Then teardrops glistened in Terje's eyes;
he watched from the rising shores;
'Great are my losses, but great my prize.
Perhaps it was all for the best, in some wise,-
so thanks, God, are rightly yours!'

And such was the man on that only day
I saw him with fish by the quay.
His hair was white, but he sang as gay
and blithe as a boy might be.
The lasses he used a light banter towards,
he joined in the town-lads' talk:
he waived his sou-wester and leaped aboard,
the homeward he sailed with the jib broad
in sunshine, the agèd hawk.

In Fjære churchyard I saw a plot,
that lay in a weathered sward;
it looked all neglected, a mean sunken spot,
but kept still its blackened board.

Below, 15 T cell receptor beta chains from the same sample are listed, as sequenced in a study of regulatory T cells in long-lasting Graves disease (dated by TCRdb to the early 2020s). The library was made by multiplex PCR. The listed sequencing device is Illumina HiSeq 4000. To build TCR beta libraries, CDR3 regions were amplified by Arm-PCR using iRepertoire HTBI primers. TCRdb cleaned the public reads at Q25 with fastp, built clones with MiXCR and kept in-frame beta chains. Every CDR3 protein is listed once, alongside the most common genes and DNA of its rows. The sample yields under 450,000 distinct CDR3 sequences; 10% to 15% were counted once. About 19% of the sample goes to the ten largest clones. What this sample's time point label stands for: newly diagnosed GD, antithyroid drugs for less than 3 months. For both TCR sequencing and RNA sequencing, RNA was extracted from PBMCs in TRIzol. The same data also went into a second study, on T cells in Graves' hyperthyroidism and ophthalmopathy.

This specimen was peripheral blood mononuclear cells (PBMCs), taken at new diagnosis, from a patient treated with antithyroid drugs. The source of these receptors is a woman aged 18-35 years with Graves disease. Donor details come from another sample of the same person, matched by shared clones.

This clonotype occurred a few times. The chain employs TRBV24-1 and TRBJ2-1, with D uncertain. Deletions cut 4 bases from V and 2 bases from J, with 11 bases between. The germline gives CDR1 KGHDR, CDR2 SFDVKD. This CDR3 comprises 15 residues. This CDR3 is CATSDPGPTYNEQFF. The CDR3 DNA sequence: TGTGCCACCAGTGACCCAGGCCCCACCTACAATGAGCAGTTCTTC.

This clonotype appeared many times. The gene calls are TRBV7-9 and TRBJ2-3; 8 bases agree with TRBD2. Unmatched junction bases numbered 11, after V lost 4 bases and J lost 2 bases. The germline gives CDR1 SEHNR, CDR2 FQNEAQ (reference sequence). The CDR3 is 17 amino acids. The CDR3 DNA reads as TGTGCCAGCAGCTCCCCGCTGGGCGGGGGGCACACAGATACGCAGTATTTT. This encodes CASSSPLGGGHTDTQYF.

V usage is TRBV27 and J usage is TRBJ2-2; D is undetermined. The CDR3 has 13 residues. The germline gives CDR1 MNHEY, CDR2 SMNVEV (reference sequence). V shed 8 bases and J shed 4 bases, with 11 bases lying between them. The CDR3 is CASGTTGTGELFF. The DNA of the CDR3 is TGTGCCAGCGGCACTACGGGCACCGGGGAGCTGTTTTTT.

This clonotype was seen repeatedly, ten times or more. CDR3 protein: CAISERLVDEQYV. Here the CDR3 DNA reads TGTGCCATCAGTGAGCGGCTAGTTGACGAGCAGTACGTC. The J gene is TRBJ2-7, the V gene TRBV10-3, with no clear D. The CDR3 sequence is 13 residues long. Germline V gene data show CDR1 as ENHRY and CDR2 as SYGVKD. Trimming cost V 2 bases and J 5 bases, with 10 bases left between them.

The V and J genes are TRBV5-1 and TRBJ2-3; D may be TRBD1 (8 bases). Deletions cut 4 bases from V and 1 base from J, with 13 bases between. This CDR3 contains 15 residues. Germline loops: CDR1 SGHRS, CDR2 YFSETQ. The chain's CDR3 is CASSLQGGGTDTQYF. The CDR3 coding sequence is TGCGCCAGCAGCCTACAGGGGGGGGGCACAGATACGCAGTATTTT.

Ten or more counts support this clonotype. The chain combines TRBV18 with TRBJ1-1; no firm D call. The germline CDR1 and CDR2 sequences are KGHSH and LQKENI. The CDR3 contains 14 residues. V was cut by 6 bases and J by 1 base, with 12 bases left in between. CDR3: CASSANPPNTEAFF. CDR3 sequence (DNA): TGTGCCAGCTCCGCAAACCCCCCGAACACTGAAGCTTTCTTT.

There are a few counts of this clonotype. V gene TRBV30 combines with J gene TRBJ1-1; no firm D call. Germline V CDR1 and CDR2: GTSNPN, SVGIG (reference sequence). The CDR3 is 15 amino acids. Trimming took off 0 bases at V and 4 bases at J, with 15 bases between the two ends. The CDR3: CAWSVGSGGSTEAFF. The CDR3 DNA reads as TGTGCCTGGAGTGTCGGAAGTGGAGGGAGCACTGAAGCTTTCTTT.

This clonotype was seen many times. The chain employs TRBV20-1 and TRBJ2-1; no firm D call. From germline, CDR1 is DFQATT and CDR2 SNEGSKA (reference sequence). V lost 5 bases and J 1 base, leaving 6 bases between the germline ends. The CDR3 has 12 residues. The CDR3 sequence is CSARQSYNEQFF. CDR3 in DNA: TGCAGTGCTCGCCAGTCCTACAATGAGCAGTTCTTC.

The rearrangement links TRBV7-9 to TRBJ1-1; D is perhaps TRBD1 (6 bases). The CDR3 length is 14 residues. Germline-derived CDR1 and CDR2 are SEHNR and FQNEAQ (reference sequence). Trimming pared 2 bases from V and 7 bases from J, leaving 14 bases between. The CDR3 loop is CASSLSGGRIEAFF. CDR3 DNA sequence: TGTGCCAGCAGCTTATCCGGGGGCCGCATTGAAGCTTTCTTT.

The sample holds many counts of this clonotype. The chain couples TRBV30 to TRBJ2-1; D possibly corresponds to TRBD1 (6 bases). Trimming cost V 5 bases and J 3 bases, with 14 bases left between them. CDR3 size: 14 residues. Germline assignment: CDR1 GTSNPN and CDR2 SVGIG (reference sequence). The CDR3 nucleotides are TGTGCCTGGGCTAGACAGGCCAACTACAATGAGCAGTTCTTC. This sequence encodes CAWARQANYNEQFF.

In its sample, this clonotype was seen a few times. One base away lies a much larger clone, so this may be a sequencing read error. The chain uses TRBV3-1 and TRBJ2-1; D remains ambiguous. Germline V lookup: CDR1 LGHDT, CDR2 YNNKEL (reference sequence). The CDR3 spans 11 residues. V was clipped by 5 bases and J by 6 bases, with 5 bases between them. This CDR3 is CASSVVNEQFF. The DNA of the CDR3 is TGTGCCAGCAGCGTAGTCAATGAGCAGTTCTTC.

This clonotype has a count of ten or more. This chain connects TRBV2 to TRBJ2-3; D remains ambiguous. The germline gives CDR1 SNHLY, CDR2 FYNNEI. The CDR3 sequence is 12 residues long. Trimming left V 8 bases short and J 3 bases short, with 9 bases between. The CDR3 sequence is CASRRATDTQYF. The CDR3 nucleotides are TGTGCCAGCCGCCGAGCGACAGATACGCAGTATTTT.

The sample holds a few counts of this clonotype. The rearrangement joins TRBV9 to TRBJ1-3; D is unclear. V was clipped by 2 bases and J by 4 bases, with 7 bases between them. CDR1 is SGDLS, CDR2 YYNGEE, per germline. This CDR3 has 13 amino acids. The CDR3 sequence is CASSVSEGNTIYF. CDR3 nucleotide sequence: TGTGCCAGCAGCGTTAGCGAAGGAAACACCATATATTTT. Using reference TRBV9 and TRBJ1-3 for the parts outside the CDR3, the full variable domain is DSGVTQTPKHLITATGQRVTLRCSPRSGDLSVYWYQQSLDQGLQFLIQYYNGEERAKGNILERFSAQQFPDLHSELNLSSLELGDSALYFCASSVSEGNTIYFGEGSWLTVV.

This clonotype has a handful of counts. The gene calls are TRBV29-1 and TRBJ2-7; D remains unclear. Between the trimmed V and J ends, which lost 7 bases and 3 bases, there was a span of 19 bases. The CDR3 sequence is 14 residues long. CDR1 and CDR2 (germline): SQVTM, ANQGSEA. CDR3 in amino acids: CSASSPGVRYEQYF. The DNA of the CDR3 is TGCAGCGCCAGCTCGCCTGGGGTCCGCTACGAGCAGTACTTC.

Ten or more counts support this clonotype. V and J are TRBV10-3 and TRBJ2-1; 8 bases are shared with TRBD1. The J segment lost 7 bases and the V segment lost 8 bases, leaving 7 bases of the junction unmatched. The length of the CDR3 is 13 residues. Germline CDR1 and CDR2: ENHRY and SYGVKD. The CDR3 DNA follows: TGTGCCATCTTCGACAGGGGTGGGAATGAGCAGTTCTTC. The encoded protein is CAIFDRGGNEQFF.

It read 'Thærie Wiighen' in white, the date
his final repose had been.
He lay to the sun and the winds' keen weight,
and that's why the grass was so stubborn-straight,
but with wild field-flowers between.

Translation by John Northam

Electronic edition by Mathias Dybvik

 


Personalia/forfatter:

Terje Vigen, written probably during 1861, first published 1862. Terje rowed across to Denmark for his supplies. Fjære, where his grave still exists, is on the south cost of Norway, not far from Grimstad. Prisoners such as he were kept on hulks in Chatham. Lyngør is a harbour north of Grimstad where in 1812 British ships sank Norway's last frigate. Though ostensibly historically epic, the poem may well express Ibsen's own sense of having survived, with self respect, the personal difficulties which burdened his stay in Christiania.


From the homepage of Espen Joranger